3 Signs You Treat Your Partner as a Roommate


By Ariel Minter

It feels as though it happens overnight. Life becomes overwhelming. You and you partner end up spending more time apart due to hectic schedules. Pretty soon, it seems like a challenge to get any quality time together, let alone some form of a date night. 

It is far too easy to start treating your partner as a roommate. Here are three signs that you are, and how to change it. 


Handholding, hugging,  and kissing on the cheek are all signs of healthy (and recommended) physical touch. However, sex (or anything of the sort) is extremely important in a coupleship, and if pecks on the cheek are currently your main form of touching, it’s time to turn up the heat.

“Sex is a foundational ingredient for true intimacy. Of course, there has to be a balance. Typically, men and women follow an emotional-physical balance. In our culture, stress is a huge tension we are required to manage. One of the first things stress devours is your sex drive. So, it is natural for sex to be one of the first things to go from your relationship when stress is high. This can happen from something as basic as a busy schedule, and it can have the worst repercussions,” shares Co-founder of Passion Provokers Marla Keller.  

Here is an easy fix: Schedule Sex! Sure, it might seem as though the flame of spontaneity is missing if you are scheduling sex, but if it is in your calendar than it is more likely to happen. 

Keep in mind that most people over-estimate how often other couples are having sex. The national average is once to twice a month for couples over the age of 40. For those under the age of 40, the number almost doubles to about once a week (read more here). However, the benefits of having sex with your partner at least once a week are impressive. 


It is important to keep a schedule. It is important to have yourself and your family involved in character building activities (i.e. soccer, dance classes, hot yoga, extended family events, etc). BUT when the schedule is the only thing you and you partner seem to be talking about, it’s probably time to lighten the load.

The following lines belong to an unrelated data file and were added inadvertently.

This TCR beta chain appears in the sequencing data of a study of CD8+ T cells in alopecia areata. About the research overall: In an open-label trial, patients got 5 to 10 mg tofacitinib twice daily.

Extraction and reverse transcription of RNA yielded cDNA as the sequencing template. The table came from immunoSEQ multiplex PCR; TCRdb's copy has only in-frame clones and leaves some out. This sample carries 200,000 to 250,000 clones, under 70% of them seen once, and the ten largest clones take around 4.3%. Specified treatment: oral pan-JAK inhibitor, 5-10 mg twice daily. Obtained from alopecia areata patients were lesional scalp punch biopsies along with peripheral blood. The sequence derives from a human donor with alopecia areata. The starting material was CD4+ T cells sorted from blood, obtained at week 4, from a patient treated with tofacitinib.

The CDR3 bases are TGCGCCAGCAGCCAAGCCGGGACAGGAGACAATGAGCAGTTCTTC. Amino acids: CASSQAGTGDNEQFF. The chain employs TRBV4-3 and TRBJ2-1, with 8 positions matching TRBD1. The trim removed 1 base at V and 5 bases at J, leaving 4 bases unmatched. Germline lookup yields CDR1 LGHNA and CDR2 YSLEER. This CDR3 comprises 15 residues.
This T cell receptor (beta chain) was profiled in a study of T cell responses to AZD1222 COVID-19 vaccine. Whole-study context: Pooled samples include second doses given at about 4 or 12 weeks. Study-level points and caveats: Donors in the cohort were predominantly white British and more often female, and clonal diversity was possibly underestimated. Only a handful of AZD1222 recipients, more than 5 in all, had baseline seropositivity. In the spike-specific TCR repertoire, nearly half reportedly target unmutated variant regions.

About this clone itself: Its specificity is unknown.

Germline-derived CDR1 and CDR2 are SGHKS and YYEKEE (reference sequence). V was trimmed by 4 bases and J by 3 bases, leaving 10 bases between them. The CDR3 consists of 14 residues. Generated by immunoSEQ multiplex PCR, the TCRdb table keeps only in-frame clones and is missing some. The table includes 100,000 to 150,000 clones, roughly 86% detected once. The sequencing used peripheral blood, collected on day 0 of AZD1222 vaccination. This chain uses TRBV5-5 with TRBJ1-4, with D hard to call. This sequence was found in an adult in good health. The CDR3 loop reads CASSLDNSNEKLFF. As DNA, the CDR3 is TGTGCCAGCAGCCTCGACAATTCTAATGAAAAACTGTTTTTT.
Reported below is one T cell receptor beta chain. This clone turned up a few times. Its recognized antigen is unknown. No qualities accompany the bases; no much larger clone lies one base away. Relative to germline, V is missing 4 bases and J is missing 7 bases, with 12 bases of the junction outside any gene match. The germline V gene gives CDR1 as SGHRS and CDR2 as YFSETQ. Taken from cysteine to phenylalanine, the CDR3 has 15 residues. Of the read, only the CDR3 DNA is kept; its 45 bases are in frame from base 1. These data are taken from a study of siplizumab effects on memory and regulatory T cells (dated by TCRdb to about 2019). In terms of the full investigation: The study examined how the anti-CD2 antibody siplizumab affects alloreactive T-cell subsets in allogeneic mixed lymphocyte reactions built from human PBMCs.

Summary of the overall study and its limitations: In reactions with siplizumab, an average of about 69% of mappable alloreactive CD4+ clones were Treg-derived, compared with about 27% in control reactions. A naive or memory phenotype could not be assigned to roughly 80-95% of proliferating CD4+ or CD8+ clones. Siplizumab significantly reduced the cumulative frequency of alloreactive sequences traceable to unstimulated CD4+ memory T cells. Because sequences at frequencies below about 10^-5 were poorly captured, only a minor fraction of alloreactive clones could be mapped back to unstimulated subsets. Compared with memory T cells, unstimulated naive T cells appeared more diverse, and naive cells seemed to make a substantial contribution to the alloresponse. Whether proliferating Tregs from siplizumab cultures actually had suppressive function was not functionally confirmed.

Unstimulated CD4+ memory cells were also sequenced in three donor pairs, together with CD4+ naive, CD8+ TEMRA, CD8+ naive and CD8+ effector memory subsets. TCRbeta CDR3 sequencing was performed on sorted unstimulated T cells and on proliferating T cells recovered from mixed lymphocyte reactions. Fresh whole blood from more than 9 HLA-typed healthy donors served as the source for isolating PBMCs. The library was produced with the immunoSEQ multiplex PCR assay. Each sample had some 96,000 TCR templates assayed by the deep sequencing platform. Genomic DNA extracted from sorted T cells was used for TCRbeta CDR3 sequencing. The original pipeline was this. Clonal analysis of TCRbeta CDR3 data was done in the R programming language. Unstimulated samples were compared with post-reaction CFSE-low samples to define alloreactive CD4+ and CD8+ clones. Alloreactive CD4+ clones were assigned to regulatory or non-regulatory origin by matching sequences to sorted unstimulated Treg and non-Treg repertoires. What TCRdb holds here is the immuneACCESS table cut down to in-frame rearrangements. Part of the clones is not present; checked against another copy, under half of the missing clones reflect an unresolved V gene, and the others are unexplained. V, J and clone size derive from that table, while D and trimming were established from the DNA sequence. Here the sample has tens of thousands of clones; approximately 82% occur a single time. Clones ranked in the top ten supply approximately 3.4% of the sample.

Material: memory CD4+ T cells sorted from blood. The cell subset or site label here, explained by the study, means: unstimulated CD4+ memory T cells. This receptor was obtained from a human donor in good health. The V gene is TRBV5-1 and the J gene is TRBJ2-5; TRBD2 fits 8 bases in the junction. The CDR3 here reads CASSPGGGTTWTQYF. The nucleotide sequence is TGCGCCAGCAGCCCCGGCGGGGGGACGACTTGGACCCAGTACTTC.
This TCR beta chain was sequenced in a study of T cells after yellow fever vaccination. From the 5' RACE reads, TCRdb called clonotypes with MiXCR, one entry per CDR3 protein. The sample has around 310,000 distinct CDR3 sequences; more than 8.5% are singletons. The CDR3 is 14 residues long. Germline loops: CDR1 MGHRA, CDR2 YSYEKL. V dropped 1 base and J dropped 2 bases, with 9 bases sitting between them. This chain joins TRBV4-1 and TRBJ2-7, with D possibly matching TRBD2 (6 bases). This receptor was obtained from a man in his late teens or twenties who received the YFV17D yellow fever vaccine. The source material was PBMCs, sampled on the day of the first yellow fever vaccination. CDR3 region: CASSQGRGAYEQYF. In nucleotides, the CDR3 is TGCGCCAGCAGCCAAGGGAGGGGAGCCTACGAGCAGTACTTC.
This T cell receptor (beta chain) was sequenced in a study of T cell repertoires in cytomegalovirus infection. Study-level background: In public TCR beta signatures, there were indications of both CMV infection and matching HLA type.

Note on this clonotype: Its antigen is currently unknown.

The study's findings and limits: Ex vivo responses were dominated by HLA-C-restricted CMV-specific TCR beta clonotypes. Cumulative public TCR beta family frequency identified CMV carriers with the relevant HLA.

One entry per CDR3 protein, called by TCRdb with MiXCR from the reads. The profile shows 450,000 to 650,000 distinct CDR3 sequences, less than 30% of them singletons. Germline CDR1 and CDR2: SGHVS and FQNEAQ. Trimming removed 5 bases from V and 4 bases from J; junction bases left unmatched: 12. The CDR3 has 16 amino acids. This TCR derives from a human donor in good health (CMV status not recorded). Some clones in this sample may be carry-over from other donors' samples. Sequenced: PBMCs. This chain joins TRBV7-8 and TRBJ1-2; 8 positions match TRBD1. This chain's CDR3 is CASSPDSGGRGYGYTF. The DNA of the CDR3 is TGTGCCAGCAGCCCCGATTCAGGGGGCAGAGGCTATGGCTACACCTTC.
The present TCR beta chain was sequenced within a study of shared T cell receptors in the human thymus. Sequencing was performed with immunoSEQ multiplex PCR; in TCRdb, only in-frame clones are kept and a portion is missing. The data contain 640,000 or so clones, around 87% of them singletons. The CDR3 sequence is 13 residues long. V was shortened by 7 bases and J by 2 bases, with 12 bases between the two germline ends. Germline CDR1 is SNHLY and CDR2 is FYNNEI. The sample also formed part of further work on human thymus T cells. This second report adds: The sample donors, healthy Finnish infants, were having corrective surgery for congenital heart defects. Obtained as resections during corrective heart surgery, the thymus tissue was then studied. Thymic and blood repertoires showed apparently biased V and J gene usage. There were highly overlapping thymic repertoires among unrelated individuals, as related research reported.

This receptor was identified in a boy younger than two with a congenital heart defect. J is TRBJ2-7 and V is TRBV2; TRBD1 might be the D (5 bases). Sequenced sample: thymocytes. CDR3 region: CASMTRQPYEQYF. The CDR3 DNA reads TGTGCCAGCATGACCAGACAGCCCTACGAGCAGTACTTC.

“The problem with busy-ness is one of priorities. It is too easy in our current culture to be busy instead of productive towards our goals. When we put the things that mean most to us first, they are taken care of first. We need to write down our goals and put relationships first if we ever want to be successful, in anything. This means cutting out good things that get in the way of the best things,” adds Co-founder Jami Keller. 

The good news: this is all fixable. The easiest way to change the conversation from your to-do list to things of real value, all you need to do is listen. Listen to what is really going on, not what needs to be done. In this way, you can move from a human-doing to a human-being.


Unfortunately, we’ve all been there. Your significant other is telling you a story, and all of a sudden someone likes your photo on Instagram, or you get a text from your best friend and all of sudden you look up with eyes glazed over and say “What?”. This completely takes away from the sharing your partner is trying to give you, and yet, for whatever reason, it is mostly acceptable. 


An easy fix for this is to be intentional. Try this: three times a day, schedule a time to contact your partner (this can be via text, phone call, or e-mail) and practice asking your partner how they feel. The goal is to share with your partner three core feelings. Have trouble figuring out what those feelings might be? Try saving the Passion Provokers Feeling Wheel, or downloading The Feeling Wheel App

Simply by actively sharing your feelings, you can rebuild the emotional side of your coupleship and practice active listening. When you feel truly heard, you are more likely to feel intimacy with your partner. And when you truly hear, your partner will be more inclined to share with you. 

Do any of the above hit home? Well, as I mentioned earlier, it is all fixable as long as you are willing to fix it. You deserve to be treated as a partner, not a roommate.